It’s an interesting time for Acid Jazz to be releasing Hipsters 2 as we seem to be at something of a crossroads when it comes to ‘mod’ bands. Bands have always been part of the mod scene, whether that was British acts reinterpreting soul and R&B tunes in the 60s or bands formed by kids who were part of the mod revival in the late 70s and into the 80s.
But in the recent past, the shadow of Paul Weller, that previous mod revival and all too often, the Small Faces, has loomed large, leaving a scene that on the one hand, is about crate digging for rare soul and R&B, dancing to said tunes and spending big on clobber, but on the other, has mod bands consisting of blokes in their 30s and 40s with Paul Weller hairdos re-hashing All Or Nothing (no offence intended to anyone, by the way).
Thankfully, that seems to be changing. Maybe it’s because some people forming bands today weren’t even born when the mod revival took place and perhaps it’s because the internet has made it easy to dig deeper and take in a wider range of influences. Both of those things (and more) could be behind an increase in bands that are influenced by the past, but have a sound of their own. It means, for the first time in a long time, there are mod-friendly bands who are well worth checking out and getting excited about.
Which brings us back to Hipsters 2. Acid Jazz, to its credit, has cast the net wide for its latest compilation. Some of the bands featured are certainly of that old school, others seem to be more what I’d describe as ‘now’, while one is very much from mod’s past. Want some detail? Read on…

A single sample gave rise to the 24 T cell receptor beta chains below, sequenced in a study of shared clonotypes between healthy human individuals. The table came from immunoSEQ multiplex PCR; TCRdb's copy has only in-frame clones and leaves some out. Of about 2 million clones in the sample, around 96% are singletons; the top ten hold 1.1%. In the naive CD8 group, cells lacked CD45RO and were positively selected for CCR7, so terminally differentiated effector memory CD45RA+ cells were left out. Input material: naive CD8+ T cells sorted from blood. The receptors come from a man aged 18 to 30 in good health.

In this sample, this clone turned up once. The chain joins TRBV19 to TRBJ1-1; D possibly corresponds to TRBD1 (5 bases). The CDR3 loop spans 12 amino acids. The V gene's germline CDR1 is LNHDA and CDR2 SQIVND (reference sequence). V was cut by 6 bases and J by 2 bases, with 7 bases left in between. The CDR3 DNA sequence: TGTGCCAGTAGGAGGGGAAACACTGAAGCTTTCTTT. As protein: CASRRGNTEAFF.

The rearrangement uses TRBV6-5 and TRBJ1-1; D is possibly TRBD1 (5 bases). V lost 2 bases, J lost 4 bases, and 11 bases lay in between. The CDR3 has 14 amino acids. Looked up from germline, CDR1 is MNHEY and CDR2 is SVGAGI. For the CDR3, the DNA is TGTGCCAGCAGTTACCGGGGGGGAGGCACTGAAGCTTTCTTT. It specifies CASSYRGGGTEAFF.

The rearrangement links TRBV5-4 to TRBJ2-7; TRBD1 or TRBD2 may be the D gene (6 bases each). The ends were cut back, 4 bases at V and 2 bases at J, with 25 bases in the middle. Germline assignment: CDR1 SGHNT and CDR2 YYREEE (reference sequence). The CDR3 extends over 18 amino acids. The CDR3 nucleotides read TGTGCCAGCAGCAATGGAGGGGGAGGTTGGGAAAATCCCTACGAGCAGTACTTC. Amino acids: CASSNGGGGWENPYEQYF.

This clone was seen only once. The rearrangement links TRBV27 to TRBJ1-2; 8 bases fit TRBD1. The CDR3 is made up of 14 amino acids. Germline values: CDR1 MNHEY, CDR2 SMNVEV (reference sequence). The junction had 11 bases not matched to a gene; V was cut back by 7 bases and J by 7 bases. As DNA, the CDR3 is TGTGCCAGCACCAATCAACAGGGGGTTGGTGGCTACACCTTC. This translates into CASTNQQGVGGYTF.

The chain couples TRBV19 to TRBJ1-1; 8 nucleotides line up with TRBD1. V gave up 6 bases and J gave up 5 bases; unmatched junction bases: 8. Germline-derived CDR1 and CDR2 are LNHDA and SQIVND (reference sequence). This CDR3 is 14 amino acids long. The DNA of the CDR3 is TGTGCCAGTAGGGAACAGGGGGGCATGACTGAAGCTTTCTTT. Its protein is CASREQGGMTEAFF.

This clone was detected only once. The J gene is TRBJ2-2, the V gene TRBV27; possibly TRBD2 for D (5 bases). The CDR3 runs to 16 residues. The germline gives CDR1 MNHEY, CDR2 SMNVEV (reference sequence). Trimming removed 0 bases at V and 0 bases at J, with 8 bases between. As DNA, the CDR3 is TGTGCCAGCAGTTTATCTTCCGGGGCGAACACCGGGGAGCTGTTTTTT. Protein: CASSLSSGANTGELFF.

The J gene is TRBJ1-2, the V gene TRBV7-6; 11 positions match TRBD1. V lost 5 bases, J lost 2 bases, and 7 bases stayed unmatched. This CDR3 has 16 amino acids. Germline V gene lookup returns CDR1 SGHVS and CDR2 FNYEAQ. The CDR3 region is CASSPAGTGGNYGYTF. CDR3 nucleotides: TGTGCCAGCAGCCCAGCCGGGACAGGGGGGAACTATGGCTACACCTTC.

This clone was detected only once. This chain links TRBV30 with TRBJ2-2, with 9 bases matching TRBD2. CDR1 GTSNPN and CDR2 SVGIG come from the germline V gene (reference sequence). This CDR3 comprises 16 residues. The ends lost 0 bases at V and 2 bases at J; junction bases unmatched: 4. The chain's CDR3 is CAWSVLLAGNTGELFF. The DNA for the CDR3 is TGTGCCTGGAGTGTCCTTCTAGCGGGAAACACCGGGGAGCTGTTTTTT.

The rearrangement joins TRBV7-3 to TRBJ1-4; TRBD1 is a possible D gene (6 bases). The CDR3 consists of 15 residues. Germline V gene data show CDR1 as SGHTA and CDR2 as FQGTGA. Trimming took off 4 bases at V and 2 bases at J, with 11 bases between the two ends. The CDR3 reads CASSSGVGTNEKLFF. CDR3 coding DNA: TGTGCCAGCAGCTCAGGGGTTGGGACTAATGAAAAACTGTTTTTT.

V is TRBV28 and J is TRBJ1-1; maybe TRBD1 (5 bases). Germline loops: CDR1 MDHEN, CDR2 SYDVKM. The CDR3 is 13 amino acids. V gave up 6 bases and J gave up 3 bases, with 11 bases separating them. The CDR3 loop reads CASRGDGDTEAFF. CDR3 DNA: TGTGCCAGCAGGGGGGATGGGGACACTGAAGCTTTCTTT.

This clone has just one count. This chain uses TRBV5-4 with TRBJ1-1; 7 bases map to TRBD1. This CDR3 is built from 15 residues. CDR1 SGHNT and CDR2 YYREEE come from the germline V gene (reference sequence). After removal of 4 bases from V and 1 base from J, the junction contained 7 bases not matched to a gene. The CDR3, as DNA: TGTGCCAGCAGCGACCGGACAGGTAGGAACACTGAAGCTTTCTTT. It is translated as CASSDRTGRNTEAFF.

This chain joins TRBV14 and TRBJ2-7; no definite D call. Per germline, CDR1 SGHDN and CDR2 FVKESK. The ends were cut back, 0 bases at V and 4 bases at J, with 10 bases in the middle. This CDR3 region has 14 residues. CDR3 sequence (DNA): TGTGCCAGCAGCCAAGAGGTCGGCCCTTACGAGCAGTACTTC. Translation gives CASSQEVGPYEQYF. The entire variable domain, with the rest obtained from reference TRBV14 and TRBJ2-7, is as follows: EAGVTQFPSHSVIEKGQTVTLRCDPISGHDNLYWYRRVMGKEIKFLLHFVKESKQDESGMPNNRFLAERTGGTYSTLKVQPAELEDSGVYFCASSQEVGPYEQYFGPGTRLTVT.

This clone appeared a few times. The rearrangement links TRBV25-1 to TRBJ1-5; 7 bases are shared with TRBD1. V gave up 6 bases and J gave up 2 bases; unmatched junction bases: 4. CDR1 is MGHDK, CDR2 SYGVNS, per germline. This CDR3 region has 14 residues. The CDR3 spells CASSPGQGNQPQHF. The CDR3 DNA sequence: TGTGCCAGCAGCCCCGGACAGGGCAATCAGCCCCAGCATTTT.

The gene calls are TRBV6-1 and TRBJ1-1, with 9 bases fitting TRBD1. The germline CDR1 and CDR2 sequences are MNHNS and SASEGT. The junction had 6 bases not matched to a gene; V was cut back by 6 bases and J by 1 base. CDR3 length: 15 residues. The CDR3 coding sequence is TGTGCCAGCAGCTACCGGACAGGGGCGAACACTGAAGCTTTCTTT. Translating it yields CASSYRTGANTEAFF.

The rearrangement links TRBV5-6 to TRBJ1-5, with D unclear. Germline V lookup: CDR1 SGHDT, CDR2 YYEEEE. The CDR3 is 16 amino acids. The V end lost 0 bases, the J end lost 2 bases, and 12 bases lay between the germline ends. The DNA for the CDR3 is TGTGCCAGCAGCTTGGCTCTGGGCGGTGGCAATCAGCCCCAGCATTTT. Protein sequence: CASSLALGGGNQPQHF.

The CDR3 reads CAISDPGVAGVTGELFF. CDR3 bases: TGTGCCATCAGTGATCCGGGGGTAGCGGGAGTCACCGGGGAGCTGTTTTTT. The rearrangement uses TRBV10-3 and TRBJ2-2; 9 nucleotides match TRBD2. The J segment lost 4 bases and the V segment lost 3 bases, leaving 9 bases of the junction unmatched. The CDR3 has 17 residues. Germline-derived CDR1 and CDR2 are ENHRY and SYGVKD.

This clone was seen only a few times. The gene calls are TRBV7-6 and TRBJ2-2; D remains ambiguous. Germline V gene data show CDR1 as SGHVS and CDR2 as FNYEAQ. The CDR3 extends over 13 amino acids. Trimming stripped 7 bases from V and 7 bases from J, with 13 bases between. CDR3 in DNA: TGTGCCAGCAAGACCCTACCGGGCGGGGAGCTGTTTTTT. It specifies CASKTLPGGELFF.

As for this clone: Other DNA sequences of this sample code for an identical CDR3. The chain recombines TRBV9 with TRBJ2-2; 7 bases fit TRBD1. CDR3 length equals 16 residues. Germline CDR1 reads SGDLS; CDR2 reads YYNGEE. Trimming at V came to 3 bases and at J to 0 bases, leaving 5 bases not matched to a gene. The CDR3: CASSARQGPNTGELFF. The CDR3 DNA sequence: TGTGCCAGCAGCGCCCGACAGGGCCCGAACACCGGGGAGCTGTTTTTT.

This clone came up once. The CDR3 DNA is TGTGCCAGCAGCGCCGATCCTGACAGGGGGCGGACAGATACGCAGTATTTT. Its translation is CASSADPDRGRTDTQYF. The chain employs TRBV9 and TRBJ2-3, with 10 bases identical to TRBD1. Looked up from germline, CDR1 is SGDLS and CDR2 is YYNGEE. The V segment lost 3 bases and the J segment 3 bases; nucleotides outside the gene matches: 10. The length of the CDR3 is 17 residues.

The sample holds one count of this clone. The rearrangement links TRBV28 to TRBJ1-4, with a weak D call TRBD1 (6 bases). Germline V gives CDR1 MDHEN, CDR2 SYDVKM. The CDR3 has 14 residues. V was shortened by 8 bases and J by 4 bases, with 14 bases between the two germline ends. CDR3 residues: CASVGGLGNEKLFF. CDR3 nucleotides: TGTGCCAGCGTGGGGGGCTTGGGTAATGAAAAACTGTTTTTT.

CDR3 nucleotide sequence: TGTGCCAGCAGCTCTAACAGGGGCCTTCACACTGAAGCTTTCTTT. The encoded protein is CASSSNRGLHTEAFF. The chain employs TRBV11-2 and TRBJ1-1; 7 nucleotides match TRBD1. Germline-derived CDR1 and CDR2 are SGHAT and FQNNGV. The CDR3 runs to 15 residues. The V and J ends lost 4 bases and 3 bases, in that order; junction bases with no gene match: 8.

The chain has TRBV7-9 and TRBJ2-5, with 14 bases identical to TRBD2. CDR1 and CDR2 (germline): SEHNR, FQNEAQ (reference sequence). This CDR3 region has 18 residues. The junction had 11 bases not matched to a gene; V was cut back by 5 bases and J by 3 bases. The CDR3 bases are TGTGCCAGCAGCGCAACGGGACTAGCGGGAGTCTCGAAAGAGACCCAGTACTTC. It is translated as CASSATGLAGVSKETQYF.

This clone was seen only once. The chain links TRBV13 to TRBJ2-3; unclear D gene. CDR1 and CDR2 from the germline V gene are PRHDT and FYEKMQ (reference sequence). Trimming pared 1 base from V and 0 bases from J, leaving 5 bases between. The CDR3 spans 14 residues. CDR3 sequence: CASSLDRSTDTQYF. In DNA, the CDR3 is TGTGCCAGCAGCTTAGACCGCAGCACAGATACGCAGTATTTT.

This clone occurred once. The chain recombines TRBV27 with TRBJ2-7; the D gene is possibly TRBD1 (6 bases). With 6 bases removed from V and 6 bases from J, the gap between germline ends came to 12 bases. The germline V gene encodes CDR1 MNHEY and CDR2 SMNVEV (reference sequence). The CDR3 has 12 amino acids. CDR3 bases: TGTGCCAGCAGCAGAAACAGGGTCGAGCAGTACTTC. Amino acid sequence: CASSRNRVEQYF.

Kicking things off is The Method, a band we have raved about in the past and here with ‘we Don’t Know’ (which I think I called a garaged-up B-52s in the album review), followed up by a pretty decent reworking of Bo Diddley’s ‘Who Do You Love’ by Slimshack. But the third track on the album is perhaps the most intriguing, a new version of ‘That’s All I Need’ by The Birds. You might have seen the band perform it in low budget 60s horror The Deadly Bees, but it was never actually committed to vinyl ‘back in the day’. So here we have a recording with original vocalist Ali MacKenzie, using an all-new backing band (no Ronnie Wood here sadly). It’s not bad. Great vocal, but it just sounds a little too polished and pedestrian to me. Well worth a listen though and certainly a big selling point.
For me, highlights include The Broken Vinyl Club’s ‘I Want You Girl’ with its Dylan-esque vocal and mid-60s groove (another See Monkey Do Monkey band, one of the best labels around right now for new bands), the excellent Galileo 7 with the psychy Orangery Lane, The Sonic Jewels’ Joker’s Jailhouse (which puts me in mind of The Prisoners) and the rather excellent and extremely catchy ‘Day Trippin” by Aunt Nelly, a band featuring ex-members of The Clique, if you remember them. Quite liking The Effectives’ ‘When The Wind Blows’ too – fairly typical powerpop, but very well done.
You can probably file under ‘interesting’ the likes of The Solomonics’ ‘Blanket of Secrecy’, The Crackles’ ‘Switch It On’ and Dig For Victory’s ‘Feel The Fire’, none of which are obviously mod sounds. But all bring some much-appreciated variety to the party.
Decent offerings too from Speakeasy with the garage rock-like ‘Your Precious Ways’, The Feelmores’ ‘Feeling and Modus with ‘Watch Out’, although none of those three blow me away to be honest. Likewise The Soulphonics featuring Ruby Bell doing ‘Heartlite’. It’s not a bad modern take on a vintage soul sound, but there are better bands out there doing it.
I did say mixed bag and there are a couple of tracks I could happily pass on. Bay Of Pigs’ take on ‘Tainted Love’ is a bit too mainstream rock for my taste and The Universal’s Stand Up tries far too hard to sound like Paul Weller. If I want that, I’ll invest in some Weller.
So no, this album isn’t packed wall-to-wall with tracks I love, but it was never likely to be. Compilations like this very rarely have a 100 per cent success rate with a listener. But it is an interesting album with a pretty decent hit rate that showcases a number of bands well worth keeping an eye on. If you want to know what’s going on with mod bands right now, check it out – and check out the new bands section on this site.